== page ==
The key thing to keep in mind in all of this: The recent rally, green shoots, and recovery hopes have been created and/or fueled by massive government expenses, and by a believe in the omnipotence of our leaders in Washington.

But government spending sprees, too, will have to come to an end sooner or later. On top of that, all that the recent government programs have accomplished is to get marginal individuals back to the same flawed habits, such as owning unaffordable homes, buying too many cars, etc.

The interest that the government has to pay on its debts when it runs up sky high deficits, and the taxes it will have to raise in order to make those payments, will be hanging over the recovery like a Damocles Sword. The Federal Reserve, too, will be faced with a similar situation. Let’s assume, for the sake of the argument, that lending activity on homes, cars, etc. were to pick up again. What will the Fed do then? Cut interest rates? Add more bank reserves? Surely not, quite the opposite.

Once existing stimulus programs and credit expansion attempts subside, there won’t be much left to pick up the slack. The consumer won’t be able to go back to business as usual unless he goes through a long period of reduced consumption, deleveraging, and savings, a period during which the majority of production and spending inside the US will have to be focused on capital goods, so as to restore a balanced ratio between the production of consumer goods and the production of capital goods.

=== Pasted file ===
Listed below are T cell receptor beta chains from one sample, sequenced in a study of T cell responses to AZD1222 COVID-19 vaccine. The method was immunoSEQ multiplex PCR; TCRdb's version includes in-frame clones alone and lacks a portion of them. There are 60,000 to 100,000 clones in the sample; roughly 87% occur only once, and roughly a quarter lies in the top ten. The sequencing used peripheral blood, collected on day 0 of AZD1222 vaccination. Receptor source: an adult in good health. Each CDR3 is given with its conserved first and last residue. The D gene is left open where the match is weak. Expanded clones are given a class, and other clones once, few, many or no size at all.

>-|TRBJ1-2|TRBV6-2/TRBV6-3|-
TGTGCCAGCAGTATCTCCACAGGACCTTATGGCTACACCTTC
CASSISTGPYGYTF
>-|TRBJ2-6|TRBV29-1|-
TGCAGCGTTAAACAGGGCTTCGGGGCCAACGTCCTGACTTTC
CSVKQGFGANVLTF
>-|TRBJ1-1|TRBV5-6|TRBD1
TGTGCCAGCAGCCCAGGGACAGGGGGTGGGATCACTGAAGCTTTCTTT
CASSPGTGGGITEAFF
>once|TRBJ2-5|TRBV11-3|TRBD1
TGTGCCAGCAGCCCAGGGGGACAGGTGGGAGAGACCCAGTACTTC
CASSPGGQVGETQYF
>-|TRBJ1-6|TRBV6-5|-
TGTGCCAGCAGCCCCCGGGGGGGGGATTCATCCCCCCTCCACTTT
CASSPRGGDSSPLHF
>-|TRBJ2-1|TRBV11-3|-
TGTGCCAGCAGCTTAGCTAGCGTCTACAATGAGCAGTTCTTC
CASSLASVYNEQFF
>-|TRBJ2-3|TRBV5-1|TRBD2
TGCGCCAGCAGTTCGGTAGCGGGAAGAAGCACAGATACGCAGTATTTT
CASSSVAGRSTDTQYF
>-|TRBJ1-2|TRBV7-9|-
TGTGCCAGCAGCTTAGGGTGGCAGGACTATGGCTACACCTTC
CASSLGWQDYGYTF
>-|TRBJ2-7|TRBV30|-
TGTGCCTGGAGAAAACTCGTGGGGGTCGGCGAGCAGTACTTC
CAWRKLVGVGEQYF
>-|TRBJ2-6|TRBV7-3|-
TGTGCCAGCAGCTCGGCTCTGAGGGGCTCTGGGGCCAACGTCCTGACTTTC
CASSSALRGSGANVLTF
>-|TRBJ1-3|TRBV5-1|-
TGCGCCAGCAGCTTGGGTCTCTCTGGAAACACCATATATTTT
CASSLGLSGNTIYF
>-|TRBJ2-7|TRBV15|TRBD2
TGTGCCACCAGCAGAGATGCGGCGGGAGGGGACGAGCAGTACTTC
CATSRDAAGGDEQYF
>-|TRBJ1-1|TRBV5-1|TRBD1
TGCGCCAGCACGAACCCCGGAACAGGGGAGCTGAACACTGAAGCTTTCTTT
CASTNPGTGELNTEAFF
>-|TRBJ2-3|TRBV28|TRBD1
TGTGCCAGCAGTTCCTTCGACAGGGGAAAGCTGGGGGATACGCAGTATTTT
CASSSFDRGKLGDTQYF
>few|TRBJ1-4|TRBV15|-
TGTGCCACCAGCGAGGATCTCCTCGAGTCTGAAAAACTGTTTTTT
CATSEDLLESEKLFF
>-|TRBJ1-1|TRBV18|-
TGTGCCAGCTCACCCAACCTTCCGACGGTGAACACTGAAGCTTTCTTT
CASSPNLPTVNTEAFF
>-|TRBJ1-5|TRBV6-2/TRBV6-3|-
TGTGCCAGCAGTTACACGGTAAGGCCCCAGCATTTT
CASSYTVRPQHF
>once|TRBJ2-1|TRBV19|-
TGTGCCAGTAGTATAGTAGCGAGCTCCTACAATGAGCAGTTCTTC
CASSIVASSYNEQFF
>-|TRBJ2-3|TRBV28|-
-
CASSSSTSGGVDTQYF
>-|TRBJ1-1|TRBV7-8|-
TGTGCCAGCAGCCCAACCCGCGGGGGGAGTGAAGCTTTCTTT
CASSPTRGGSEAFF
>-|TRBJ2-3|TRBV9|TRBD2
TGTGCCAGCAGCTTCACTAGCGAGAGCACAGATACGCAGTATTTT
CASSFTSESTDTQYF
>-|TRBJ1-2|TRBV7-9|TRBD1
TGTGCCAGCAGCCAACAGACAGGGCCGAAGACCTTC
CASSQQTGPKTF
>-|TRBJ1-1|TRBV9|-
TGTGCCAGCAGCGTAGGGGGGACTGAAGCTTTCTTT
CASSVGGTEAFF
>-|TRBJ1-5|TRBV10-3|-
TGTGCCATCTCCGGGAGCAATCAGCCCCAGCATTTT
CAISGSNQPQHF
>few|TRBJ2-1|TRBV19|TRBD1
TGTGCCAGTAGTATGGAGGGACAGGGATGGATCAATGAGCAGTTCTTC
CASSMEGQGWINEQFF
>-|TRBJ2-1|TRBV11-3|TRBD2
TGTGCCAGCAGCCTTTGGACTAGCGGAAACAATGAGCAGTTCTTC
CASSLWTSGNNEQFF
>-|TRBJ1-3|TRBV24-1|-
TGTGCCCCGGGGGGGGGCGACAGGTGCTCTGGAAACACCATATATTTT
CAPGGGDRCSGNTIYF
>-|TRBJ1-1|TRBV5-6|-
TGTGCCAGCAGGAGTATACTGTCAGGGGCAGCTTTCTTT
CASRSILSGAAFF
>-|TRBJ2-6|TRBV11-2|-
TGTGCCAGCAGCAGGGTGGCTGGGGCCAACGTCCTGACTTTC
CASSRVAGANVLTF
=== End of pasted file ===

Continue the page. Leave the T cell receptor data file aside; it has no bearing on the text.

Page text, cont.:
At the point when these government stimuli wind down, Keynesian clowns will be jumping out of the bushes left and right, and demand that the government take on more debt and spend more money. But at some point their mindless tirades will no longer appeal to an overtaxed and overleveraged populace. Their ivory tower nonsense will be way too far detached from simple realities.

Any temporary recovery we witness now, is likely to be remembered as just that, a temporary phenomenon. All actions taken so far have set the perfect stage for a double dip recession of enormous proportions, the worst possible prolongation of the necessary correction.

If it was our dear government’s objective to repeat the playbook from the Great Depression one by one, then they have indeed succeeded phenomenally.